It’s Monday, December 19, and wealthy countries and financial institutions want to aid Vietnam’s transition away from fossil fuels.

A group of wealthy nations including the United States, the U.K., and several European Union member states announced last week that they will give Vietnam $15.5 billion for its transition from coal to renewables. The funding aims to help the Southeast Asian country phase out the most polluting fossil fuel and reach net-zero greenhouse gas emissions by 2050.

“This partnership will help Vietnam to build a 21st century power sector, energizing its economic growth and bringing environmental and health benefits to its citizens,” Ursula von der Leyen, president of the European Commission — the EU’s executive body — said in a statement.

The $15.5 billion will be delivered over the next three to five years, and half of it is set to come from the public sector. The rest will come from private investors, including major financial institutions like Bank of America, Citi, and HSBC.

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The deal is part of the global Just Energy Transition Partnership, an intergovernmental effort to mobilize funding for coal-dependent countries in the developing world. The idea is to make it easier for them to phase out coal plants and replace them with renewable energy projects. South Africa was the partnership’s first beneficiary — it was promised $8.5 billion in 2021 to accelerate its shift away from coal. Last month, the partnership announced $20 billion in public and private funds for Indonesia.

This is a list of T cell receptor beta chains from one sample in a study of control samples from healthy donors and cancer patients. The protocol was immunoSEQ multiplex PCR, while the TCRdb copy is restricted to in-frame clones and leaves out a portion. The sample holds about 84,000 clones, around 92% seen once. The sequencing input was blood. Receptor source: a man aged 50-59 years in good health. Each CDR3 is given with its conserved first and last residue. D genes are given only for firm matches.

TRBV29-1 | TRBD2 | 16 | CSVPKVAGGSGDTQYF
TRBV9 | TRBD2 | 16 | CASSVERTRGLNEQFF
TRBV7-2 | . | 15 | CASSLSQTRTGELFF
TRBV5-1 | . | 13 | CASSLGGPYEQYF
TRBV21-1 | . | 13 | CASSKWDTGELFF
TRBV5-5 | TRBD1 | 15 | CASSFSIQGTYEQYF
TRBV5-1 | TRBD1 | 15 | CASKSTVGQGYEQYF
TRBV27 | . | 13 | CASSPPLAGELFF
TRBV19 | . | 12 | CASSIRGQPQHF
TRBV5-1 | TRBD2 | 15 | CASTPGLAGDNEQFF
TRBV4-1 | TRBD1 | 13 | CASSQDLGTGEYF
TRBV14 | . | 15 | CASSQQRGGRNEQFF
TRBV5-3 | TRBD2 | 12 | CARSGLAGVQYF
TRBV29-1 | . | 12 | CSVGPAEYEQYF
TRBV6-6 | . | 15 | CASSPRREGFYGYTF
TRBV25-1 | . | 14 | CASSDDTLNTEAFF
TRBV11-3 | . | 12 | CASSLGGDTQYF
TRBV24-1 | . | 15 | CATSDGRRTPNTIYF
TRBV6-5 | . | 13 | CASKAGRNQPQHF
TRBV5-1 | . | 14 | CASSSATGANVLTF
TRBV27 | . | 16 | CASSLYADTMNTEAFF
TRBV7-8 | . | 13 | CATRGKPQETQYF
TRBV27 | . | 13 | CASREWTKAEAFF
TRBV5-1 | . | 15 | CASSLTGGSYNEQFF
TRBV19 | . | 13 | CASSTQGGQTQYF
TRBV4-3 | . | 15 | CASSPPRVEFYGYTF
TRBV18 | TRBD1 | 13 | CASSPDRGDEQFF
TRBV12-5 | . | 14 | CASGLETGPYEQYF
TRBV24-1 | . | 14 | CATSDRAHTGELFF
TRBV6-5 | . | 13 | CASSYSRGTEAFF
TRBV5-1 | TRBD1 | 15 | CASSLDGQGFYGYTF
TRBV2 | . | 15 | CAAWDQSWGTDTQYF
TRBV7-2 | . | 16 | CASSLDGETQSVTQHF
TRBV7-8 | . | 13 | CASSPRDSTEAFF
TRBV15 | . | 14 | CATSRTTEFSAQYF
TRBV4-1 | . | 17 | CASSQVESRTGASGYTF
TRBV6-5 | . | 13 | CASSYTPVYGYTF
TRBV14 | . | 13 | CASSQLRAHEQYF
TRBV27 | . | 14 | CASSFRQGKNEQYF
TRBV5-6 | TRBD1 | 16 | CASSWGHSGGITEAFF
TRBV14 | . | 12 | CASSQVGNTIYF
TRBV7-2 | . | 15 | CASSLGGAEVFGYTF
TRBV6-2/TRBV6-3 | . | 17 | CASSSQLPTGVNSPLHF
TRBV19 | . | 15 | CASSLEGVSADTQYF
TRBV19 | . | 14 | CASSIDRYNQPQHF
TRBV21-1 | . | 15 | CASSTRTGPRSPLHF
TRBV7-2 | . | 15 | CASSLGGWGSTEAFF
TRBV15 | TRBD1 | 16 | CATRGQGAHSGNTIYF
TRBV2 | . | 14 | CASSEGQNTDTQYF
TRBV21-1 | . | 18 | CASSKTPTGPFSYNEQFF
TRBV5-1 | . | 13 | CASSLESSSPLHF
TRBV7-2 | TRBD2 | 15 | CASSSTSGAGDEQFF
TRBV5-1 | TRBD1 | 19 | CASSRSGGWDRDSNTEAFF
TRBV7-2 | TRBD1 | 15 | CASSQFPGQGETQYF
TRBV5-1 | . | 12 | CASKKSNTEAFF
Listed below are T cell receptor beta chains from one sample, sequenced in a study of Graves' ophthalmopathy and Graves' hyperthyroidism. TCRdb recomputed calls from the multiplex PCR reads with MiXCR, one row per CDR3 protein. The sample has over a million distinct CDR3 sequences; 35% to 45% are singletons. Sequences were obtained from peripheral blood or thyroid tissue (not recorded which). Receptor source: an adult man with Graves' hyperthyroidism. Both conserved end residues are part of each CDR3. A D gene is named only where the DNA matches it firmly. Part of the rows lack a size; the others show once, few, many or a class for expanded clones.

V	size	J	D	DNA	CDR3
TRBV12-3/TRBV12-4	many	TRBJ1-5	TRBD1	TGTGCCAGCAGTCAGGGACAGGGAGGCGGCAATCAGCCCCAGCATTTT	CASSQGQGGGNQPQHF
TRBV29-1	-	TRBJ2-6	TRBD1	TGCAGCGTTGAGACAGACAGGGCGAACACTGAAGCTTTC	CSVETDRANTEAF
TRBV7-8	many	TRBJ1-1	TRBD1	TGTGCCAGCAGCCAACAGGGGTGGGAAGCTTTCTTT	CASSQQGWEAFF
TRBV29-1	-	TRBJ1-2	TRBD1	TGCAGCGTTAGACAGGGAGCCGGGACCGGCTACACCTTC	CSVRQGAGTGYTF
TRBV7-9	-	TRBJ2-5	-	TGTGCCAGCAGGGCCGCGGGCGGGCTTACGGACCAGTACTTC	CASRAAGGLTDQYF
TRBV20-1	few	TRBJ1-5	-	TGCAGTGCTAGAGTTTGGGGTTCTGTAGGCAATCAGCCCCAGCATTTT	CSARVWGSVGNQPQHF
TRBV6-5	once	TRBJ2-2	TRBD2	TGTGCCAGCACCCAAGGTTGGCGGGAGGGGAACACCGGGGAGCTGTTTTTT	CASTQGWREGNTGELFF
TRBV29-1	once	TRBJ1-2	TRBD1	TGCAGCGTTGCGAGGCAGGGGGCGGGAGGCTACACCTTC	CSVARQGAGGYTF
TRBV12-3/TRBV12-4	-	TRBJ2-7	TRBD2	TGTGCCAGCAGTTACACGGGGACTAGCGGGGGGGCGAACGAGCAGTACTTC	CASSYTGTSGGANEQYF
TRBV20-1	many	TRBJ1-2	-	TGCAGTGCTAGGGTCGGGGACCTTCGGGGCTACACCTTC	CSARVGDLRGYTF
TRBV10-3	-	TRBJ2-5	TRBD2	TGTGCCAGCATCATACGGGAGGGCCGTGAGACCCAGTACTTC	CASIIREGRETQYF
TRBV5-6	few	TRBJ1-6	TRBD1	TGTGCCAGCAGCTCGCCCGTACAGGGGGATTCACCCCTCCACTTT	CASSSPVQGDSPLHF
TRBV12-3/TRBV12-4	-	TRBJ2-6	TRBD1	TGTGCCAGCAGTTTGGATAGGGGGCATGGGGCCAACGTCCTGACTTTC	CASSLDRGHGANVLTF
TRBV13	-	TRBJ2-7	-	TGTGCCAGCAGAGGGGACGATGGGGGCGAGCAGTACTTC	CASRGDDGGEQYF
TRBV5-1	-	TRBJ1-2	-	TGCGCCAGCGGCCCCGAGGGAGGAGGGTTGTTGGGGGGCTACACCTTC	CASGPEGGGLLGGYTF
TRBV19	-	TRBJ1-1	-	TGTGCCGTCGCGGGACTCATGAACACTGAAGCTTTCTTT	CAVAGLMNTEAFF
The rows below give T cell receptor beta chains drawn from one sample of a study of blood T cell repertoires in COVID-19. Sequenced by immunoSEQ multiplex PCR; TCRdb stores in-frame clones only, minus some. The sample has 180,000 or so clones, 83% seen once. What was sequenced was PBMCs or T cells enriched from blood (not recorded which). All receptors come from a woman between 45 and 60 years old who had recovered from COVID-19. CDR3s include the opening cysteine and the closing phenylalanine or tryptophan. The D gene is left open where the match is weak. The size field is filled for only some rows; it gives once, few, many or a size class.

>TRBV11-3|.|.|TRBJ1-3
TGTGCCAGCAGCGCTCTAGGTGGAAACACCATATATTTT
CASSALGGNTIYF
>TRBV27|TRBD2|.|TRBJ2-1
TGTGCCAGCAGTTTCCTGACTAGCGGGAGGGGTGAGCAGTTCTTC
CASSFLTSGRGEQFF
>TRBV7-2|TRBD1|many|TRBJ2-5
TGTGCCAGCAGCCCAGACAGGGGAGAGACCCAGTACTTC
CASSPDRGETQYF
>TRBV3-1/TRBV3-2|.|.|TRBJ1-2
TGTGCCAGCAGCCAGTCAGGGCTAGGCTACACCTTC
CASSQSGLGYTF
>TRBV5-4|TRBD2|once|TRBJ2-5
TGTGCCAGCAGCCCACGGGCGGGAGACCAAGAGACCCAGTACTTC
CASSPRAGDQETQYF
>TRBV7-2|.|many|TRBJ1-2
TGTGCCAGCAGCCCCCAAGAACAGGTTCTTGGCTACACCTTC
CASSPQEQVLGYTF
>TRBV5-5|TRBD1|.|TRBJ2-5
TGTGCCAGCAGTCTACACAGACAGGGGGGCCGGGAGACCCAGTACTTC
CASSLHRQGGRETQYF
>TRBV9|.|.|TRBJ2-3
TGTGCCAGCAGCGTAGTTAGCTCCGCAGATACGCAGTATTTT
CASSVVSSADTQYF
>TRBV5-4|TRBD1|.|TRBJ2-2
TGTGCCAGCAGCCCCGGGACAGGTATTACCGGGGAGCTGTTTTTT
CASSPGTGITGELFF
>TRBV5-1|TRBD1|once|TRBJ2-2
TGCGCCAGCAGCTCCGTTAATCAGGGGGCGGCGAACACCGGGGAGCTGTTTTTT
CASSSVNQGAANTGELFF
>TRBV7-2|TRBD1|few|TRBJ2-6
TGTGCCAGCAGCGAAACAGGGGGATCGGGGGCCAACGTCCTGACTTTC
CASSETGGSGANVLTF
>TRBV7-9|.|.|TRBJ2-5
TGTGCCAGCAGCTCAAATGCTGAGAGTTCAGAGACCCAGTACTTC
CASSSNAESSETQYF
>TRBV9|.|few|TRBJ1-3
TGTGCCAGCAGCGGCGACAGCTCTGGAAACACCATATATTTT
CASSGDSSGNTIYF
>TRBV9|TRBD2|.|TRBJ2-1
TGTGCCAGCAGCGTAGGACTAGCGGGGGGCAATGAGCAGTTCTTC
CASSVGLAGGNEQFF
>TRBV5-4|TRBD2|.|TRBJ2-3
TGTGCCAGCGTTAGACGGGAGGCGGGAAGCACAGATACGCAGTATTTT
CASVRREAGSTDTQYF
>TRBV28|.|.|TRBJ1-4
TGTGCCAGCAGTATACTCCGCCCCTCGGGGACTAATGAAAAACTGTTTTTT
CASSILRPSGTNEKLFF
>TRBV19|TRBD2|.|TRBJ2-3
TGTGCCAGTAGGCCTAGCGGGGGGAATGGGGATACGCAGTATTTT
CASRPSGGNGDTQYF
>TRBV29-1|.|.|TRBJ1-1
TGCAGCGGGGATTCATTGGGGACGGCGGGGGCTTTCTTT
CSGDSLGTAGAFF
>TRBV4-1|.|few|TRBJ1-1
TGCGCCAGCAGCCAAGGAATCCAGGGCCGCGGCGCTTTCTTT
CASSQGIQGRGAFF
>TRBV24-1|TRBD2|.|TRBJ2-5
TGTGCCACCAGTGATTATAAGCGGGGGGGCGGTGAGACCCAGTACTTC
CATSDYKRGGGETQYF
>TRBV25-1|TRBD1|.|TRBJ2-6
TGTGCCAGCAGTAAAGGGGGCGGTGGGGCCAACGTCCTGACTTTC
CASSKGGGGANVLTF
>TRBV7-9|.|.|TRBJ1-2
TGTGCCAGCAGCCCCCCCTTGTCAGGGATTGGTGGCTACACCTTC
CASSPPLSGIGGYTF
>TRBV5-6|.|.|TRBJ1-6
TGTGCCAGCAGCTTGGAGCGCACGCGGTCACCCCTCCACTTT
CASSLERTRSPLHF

For Vietnam, where coal accounts for 50 percent of energy consumption, the funding is expected to limit coal-fired power capacity to 30.2 gigawatts — rather than the 37 gigawatts the country had previously planned — and bring forward the date at which the country’s emissions peak from 2035 to 2030. It is also expected to help Vietnam generate 47 percent of its electricity from renewable sources by 2030, up from 23 percent currently.

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Environmental advocates applauded the new funding as further evidence that coal is on its last legs. However, some raised concerns about Vietnam’s record on human rights, calling on the country to release four environmental defenders who have been arrested over the past year and a half, including the award-winning climate expert Nguy Thi Khanh.

“Climate justice and human rights must be integral to the world’s transition to clean energy,” Maureen Harris, a senior adviser for the nonprofit International Rivers, said in a statement.

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